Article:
Letter from Africa: How bruised is President Buhari by defections?
In our series of letters from African journalists, editor-in-chief of Nigeria's Daily Trust newspaper Mannir Dan Ali considers President Muhammadu Buhari's chances of re-election after the loss of key allies.
The dramatic defections of nearly 50 legislators last week from Nigeria's ruling party looked for a moment like history was repeating itself.
There had been hints for weeks that defections were on the cards.
Key members of President Muhammadu Buhari's All Progressive Congress (APC) party, who were aggrieved by his leadership, wanted to deal a powerful body blow in the run-up to next year's polls.
A similar strategy had weakened the People's Democratic Party (PDP) when it was in power, leading to its defeat in the 2015 elections.
However, when the defections finally happened, they were not as seismic as in 2015 when five influential state governors and at least two political kingmakers opened the floodgates for others to follow.
So far around four dozen members of the national assembly have switched sides from the APC mainly to the opposition PDP.
The governor of the north-central state of Benue has also defected and at least two other governors may follow.
Viewed with suspicion
Interestingly, the leaders of both the lower and upper houses of the national assembly, Yakubu Dogara and Bukola Saraki respectively, have not announced their defection - despite the fact that they were seen as the instigators of the current crisis.
But they are both now viewed with suspicion - and there are calls for them to be expelled from the party so that their positions could be taken by core APC loyalists.
Mannir Dan Ali:
"Mr Buhari has been unable to put a lid on the competing ambitions within the party - as some governors and their political backers try to gain the upper hand with an eye to the presidency in 2023"
It is no secret that Mr Saraki does not see eye-to-eye with the president. He has just been cleared by the Supreme Court of corruption following an investigation initiated by Mr Buhari.
Their tense relationship has meant that many important laws and appointments are being held up by parliament.
Such delays are only going to worsen as both houses of parliament went into an abrupt eight-week recess immediately after the defections.
Among the business now in limbo is one for the approval of money for the electoral commission to conduct the February 2019 election.
And with party primaries due in the next few weeks, more turbulence is expected.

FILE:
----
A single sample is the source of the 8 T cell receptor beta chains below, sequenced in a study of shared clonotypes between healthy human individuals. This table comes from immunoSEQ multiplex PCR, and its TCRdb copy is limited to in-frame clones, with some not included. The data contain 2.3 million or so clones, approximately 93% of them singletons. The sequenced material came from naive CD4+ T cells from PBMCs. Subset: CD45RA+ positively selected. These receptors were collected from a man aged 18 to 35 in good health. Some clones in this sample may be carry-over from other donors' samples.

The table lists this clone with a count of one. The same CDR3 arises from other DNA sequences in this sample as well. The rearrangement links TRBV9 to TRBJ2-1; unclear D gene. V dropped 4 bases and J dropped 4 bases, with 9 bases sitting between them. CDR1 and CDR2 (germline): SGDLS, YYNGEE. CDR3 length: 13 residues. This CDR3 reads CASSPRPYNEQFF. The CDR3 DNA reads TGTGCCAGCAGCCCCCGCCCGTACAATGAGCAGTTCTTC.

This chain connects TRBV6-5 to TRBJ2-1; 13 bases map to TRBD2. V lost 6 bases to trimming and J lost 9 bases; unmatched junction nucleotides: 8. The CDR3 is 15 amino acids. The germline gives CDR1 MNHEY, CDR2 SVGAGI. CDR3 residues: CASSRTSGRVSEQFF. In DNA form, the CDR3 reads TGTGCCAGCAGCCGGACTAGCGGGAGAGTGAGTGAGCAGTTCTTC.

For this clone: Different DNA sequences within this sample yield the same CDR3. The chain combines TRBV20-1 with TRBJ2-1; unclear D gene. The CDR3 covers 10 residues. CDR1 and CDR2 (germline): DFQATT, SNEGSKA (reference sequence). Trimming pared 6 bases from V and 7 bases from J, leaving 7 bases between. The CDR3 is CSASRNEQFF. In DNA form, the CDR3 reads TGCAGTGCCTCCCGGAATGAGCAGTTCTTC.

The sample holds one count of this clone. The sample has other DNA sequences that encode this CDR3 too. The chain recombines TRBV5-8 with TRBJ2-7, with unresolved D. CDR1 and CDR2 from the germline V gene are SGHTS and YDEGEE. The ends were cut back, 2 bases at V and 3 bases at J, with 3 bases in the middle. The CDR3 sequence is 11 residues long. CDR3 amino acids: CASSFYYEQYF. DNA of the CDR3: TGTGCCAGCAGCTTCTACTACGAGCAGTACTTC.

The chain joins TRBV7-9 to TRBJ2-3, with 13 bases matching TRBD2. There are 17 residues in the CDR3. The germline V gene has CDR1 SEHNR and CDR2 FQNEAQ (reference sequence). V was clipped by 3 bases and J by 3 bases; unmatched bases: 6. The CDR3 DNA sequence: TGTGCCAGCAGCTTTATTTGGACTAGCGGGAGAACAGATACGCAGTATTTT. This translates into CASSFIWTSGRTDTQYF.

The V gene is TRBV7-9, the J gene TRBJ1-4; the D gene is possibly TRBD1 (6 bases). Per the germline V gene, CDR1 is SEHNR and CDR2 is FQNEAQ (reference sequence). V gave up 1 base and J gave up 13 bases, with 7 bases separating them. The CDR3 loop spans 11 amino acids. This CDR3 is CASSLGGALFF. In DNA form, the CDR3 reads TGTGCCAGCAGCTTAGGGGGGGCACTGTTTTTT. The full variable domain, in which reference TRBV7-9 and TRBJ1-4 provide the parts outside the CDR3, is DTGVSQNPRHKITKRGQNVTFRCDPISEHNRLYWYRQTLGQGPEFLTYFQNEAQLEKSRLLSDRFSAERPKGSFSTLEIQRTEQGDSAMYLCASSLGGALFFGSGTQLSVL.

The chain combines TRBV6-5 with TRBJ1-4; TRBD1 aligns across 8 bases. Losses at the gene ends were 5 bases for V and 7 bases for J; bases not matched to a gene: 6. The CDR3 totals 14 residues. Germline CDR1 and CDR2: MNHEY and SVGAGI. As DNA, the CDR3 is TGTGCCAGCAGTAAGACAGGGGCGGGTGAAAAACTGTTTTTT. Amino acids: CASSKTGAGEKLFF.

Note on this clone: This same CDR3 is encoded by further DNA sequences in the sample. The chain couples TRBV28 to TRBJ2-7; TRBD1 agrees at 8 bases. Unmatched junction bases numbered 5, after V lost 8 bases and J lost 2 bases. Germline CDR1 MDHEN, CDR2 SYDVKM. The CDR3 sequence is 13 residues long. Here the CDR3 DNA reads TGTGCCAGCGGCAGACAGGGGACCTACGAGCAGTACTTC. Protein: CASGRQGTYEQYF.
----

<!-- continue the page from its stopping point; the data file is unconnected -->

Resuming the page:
The defectors have one thing on their minds - they want to secure their own political futures.
They had figured out they were unlikely to secure nomination for the posts they were gunning for. Their key demand was an automatic ticket to run in the next election, but the APC refused.
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Many of them had joined the APC from the PDP, and feel their loyalty has not been rewarded.
But Mr Buhari has been unable to put a lid on the competing ambitions within the party - as some governors and their political backers try to gain the upper hand with an eye to the presidency in 2023.
Since the return to civilian rule in 1999, it is the powerful state governors who tend to have the most influence in their parties.
Members of parliament just do not carry as much weight - and as consequence suffer from a high attrition rate, with only between 20 and 30% of them securing a second term.
No credible challenger
Despite these defections, the ruling party has said it is not worried as it still has a majority in both houses.
This was exactly the position taken by the PDP before it went on to stare defeat in the face in 2015.
For President Buhari and the APC to avoid a similar fate, they will need to do more to reassure their members and other Nigerians that they can be trusted with power beyond 2019.
The president's patchy performance has meant that many Nigerians are not as enthused about the coming election as they were in 2015.
Then they were full of hope. A Buhari presidency promised a tough stance on corruption, insecurity and to revitalise the economy.
President Buhari has had limited success in the first two and the economy has worsened with unemployment at an all-time high.
The only reason the president and his party may just win next February is that the opposition has yet to put up a credible alternative.
There are also Nigerians who are unlikely to be able to bring themselves to vote for the PDP, blamed for creating a lot of the mess during its 16 years in power.
With party primaries scheduled to take place between August and October, it is getting very late in the day for the opposition to find someone with the credibility and national name recognition to appeal to most Nigerians and the big power brokers who are a big factor in the elections.
More from Mannir Dan Ali:
- Turning Nigerian herders into ranchers
- Why Nigeria is failing teachers and pupils
- Why Nigeria needs multi-lingual soldiers
- Should new calls for Biafra worry Nigerians?